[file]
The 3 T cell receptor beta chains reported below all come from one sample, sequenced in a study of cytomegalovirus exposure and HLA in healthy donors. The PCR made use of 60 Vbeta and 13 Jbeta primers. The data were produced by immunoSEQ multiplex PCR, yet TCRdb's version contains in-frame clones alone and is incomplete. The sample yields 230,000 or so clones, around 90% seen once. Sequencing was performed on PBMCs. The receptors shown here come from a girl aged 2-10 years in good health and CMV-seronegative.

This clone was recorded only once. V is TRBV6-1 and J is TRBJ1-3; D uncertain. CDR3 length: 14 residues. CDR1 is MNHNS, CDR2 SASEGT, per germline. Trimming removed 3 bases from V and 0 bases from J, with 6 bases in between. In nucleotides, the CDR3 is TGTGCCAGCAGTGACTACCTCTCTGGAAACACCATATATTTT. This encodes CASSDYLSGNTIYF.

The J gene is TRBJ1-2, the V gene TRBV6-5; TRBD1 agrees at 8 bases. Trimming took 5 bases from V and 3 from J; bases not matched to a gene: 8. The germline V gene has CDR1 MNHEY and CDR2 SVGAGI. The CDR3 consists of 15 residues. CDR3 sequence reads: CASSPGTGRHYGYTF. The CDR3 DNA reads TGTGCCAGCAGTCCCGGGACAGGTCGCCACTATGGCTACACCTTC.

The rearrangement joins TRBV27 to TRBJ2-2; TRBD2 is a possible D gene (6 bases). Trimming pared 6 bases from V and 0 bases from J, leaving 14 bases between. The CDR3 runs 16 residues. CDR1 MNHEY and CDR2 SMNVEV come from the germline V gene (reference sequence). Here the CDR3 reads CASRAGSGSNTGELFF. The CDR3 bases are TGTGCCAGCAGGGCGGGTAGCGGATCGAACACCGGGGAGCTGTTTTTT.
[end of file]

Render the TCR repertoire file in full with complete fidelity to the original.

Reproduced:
The 3 T cell receptor beta chains reported below all come from one sample, sequenced in a study of cytomegalovirus exposure and HLA in healthy donors. The PCR made use of 60 Vbeta and 13 Jbeta primers. The data were produced by immunoSEQ multiplex PCR, yet TCRdb's version contains in-frame clones alone and is incomplete. The sample yields 230,000 or so clones, around 90% seen once. Sequencing was performed on PBMCs. The receptors shown here come from a girl aged 2-10 years in good health and CMV-seronegative.

This clone was recorded only once. V is TRBV6-1 and J is TRBJ1-3; D uncertain. CDR3 length: 14 residues. CDR1 is MNHNS, CDR2 SASEGT, per germline. Trimming removed 3 bases from V and 0 bases from J, with 6 bases in between. In nucleotides, the CDR3 is TGTGCCAGCAGTGACTACCTCTCTGGAAACACCATATATTTT. This encodes CASSDYLSGNTIYF.

The J gene is TRBJ1-2, the V gene TRBV6-5; TRBD1 agrees at 8 bases. Trimming took 5 bases from V and 3 from J; bases not matched to a gene: 8. The germline V gene has CDR1 MNHEY and CDR2 SVGAGI. The CDR3 consists of 15 residues. CDR3 sequence reads: CASSPGTGRHYGYTF. The CDR3 DNA reads TGTGCCAGCAGTCCCGGGACAGGTCGCCACTATGGCTACACCTTC.

The rearrangement joins TRBV27 to TRBJ2-2; TRBD2 is a possible D gene (6 bases). Trimming pared 6 bases from V and 0 bases from J, leaving 14 bases between. The CDR3 runs 16 residues. CDR1 MNHEY and CDR2 SMNVEV come from the germline V gene (reference sequence). Here the CDR3 reads CASRAGSGSNTGELFF. The CDR3 bases are TGTGCCAGCAGGGCGGGTAGCGGATCGAACACCGGGGAGCTGTTTTTT.